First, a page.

subscreen: Systematic Screening of Study Data for Subgroup Effects
Identifying outcome relevant subgroups has now become as simple as possible! The formerly lengthy and tedious search for the needle in a haystack will be replaced by a single, comprehensive and coherent presentation.
The central result of a subgroup screening is a diagram in which each single dot stands for a subgroup.
The diagram may show thousands of them. The position of the dot in the diagram is determined by the
sample size of the subgroup and the statistical measure of the treatment effect in that subgroup. The
sample size is shown on the horizontal axis while the treatment effect is displayed on the vertical axis. Furthermore,
the diagram shows the line of no effect and the overall study results. For small subgroups, which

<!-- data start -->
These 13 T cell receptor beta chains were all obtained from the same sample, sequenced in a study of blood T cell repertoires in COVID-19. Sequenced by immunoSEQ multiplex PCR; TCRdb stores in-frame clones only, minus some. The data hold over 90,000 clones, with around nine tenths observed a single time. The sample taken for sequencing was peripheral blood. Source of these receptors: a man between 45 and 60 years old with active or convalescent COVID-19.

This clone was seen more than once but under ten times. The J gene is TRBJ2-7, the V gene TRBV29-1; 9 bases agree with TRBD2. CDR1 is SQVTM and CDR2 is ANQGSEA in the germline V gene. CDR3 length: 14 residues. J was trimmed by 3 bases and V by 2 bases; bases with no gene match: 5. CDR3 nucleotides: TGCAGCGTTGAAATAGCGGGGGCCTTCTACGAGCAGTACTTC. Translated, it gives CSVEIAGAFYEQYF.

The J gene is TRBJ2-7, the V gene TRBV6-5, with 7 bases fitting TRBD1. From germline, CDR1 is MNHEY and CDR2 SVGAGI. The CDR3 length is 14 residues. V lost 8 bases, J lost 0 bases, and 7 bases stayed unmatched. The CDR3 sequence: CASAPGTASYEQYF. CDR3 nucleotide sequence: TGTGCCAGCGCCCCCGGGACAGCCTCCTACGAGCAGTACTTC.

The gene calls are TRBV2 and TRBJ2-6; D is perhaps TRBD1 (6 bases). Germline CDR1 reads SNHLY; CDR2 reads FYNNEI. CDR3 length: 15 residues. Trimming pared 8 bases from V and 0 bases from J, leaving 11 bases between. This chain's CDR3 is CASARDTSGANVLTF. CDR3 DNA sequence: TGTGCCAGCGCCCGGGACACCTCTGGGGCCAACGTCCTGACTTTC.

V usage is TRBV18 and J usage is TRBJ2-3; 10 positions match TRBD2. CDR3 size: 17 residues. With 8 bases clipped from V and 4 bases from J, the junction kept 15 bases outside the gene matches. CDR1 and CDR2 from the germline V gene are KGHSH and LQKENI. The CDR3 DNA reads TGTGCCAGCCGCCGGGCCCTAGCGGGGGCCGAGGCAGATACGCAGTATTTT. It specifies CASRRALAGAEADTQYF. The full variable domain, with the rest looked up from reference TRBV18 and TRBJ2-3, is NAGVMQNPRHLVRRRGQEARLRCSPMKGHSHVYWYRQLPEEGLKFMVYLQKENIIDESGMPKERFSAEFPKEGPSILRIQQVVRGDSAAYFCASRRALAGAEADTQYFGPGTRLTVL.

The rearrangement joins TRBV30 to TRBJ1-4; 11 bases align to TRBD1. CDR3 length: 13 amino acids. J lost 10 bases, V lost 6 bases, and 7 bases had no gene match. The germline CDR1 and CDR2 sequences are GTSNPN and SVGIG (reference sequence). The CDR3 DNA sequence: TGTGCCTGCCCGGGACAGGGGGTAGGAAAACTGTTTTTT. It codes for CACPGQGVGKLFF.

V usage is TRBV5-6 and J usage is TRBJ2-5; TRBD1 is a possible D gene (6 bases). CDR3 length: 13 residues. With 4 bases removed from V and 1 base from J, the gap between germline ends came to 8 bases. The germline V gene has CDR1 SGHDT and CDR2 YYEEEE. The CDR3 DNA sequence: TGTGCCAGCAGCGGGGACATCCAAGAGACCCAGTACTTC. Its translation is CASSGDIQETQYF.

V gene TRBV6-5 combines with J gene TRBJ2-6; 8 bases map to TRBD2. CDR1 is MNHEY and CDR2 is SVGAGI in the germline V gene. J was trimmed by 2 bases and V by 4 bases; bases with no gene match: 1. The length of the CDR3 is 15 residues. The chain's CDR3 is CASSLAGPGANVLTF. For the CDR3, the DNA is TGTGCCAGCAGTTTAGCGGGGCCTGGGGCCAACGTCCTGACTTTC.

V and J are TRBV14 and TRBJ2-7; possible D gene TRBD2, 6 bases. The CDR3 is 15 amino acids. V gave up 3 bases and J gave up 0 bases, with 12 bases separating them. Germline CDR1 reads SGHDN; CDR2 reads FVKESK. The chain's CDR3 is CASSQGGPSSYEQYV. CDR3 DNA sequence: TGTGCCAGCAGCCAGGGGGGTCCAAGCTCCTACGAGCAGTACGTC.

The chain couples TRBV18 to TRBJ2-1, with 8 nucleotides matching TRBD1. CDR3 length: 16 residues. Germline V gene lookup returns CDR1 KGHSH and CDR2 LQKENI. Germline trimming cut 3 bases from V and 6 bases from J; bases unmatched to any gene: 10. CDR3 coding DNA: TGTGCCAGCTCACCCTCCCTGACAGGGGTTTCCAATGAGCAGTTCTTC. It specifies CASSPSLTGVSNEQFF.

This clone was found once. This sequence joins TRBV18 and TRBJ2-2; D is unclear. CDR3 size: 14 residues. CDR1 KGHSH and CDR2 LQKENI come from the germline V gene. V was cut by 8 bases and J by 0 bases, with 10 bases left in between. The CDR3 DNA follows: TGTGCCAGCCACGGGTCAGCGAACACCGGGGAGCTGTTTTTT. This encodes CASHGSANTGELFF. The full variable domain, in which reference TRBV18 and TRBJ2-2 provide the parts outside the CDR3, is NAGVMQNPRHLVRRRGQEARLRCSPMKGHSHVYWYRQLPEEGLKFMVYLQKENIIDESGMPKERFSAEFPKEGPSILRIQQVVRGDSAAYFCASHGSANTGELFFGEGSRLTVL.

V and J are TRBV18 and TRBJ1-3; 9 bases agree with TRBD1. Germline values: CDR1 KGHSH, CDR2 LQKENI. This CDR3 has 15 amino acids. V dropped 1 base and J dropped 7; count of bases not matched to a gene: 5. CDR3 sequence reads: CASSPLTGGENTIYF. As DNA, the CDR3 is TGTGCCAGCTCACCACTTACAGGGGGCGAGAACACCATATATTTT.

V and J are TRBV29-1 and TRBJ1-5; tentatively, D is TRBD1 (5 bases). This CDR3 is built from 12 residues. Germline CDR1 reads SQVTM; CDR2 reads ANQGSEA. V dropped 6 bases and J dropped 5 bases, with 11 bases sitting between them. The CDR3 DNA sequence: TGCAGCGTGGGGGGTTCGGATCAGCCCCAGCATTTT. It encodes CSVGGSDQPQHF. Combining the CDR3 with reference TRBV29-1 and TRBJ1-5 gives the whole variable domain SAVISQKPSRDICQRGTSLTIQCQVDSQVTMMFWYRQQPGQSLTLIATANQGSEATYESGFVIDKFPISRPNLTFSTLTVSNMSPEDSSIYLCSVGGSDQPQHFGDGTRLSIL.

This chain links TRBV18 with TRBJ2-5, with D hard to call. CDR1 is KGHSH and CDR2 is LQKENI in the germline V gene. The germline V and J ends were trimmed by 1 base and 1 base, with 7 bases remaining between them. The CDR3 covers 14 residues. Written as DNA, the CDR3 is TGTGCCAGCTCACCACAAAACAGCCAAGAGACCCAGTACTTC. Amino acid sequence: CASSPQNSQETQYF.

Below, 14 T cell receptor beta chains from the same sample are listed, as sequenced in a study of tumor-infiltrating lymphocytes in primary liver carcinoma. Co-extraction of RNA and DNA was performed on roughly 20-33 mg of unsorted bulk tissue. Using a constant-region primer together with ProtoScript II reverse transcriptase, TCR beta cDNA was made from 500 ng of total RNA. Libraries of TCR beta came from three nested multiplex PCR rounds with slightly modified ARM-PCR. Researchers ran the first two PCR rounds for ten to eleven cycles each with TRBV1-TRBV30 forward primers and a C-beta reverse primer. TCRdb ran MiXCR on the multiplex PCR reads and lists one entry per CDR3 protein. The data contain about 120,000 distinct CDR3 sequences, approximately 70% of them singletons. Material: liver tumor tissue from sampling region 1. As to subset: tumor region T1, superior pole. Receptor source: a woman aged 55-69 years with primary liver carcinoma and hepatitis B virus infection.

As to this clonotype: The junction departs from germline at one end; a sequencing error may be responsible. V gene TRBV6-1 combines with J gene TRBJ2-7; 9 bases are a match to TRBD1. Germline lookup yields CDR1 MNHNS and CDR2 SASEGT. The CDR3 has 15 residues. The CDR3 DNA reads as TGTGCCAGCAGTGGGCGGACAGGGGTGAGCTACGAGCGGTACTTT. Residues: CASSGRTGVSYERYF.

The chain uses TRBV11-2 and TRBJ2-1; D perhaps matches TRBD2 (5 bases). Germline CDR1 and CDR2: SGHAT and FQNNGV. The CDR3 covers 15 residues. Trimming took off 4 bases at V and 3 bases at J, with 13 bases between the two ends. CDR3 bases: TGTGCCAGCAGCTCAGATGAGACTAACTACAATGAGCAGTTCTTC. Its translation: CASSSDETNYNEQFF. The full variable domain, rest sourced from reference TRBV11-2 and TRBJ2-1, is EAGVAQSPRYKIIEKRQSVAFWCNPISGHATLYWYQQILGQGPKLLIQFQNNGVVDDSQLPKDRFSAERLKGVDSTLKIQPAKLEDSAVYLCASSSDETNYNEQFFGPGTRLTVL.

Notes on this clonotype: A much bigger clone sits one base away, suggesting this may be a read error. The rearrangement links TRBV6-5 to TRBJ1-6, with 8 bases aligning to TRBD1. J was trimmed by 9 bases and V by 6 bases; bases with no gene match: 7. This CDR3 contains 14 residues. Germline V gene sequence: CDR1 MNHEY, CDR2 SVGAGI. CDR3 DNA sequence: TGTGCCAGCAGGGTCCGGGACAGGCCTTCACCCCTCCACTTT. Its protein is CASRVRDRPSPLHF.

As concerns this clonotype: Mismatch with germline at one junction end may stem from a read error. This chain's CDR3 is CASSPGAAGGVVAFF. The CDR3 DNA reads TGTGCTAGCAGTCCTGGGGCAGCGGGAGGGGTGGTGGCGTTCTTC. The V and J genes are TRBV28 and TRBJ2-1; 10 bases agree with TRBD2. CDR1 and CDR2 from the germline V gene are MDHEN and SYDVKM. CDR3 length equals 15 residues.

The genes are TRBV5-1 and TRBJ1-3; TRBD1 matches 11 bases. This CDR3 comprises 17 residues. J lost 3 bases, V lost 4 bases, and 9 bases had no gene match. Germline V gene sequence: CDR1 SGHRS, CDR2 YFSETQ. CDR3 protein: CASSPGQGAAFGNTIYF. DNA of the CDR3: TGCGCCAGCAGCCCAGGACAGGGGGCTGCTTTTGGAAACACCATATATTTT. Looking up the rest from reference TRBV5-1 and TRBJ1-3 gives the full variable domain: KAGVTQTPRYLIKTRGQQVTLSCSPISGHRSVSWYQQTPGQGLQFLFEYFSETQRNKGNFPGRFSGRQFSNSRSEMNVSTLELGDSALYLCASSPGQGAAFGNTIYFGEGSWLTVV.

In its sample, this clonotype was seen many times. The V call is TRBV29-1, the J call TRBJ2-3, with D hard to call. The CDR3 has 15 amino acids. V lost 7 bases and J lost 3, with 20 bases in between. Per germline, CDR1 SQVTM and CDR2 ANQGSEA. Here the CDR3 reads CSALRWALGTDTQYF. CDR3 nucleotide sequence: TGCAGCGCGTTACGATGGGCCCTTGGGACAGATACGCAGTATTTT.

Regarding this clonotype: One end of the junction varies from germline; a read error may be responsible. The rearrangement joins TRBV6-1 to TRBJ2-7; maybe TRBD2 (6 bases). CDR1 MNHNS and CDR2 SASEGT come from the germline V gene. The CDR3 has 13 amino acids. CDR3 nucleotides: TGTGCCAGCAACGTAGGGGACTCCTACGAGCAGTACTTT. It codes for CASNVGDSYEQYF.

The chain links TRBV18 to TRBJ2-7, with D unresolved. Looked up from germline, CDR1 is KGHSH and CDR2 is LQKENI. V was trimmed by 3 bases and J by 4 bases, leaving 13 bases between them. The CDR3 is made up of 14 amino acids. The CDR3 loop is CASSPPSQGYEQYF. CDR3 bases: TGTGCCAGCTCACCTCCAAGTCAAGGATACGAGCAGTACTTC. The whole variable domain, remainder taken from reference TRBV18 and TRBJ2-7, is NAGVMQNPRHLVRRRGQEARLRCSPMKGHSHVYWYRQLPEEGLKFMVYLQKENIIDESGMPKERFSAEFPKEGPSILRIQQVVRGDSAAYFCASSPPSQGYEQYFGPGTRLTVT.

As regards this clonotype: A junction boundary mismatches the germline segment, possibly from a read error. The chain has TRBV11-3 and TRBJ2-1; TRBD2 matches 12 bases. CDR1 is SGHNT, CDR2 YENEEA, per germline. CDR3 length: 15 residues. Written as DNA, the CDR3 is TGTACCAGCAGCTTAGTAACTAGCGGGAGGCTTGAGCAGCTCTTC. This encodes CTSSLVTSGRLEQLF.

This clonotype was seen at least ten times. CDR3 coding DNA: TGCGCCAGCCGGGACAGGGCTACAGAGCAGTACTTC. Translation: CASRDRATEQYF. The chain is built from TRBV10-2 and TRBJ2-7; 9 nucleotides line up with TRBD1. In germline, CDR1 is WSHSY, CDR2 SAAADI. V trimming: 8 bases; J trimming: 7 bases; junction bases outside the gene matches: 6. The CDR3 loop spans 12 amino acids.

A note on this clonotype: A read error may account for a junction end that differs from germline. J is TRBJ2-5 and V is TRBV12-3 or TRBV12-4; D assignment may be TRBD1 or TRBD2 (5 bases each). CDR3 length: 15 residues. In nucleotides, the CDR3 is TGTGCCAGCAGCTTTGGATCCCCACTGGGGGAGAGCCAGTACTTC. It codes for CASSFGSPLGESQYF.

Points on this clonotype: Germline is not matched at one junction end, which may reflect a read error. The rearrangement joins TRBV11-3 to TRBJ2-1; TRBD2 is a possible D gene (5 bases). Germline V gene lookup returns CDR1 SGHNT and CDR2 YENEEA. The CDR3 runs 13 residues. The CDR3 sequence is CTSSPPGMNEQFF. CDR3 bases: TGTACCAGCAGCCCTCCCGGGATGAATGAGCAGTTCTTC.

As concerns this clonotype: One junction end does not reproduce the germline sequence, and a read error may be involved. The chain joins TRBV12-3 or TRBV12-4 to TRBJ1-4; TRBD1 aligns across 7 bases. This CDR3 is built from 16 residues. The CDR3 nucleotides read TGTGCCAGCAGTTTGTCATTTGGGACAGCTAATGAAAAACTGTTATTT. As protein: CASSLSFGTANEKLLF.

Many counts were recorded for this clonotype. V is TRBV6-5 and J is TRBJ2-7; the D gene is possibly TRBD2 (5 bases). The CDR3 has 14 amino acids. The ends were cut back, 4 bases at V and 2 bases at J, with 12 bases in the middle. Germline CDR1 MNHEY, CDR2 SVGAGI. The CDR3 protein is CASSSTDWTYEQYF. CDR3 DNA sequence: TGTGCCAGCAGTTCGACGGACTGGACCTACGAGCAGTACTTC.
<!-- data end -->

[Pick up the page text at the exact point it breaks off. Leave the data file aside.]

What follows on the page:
are found on the left side of the plot, larger random deviations from the mean study effect are expected,
while for larger subgroups only small deviations from the study mean can be expected to be chance findings.
So for a study with no conspicuous subgroup effects, the dots in the figure are expected to form a
kind of funnel. Any deviations from this funnel shape hint to conspicuous subgroups.
This approach was presented in Muysers (2020) <doi:10.1007/s43441-019-00082-6> and referenced in Ballarini (2020) <doi:10.1002/pst.2012>.
New to version 3 is the Automatic Screening of one- or MUlti-factorial Subgroups (ASMUS) for documentation of the structured review of subgroup findings.
|utils, plyr, data.table, grDevices, graphics, shiny, DT, stats, shinyjs, bsplus, jsonlite, colourpicker, dplyr, ranger, purrr, shinyWidgets
|parallel, survival, knitr, rmarkdown
|Bodo Kirsch, Steffen Jeske, Susanne Lippert, Thomas Schmelter, Christoph Muysers, Hermann Kulmann
|Bodo Kirsch <bodo.kirsch at bayer.com>
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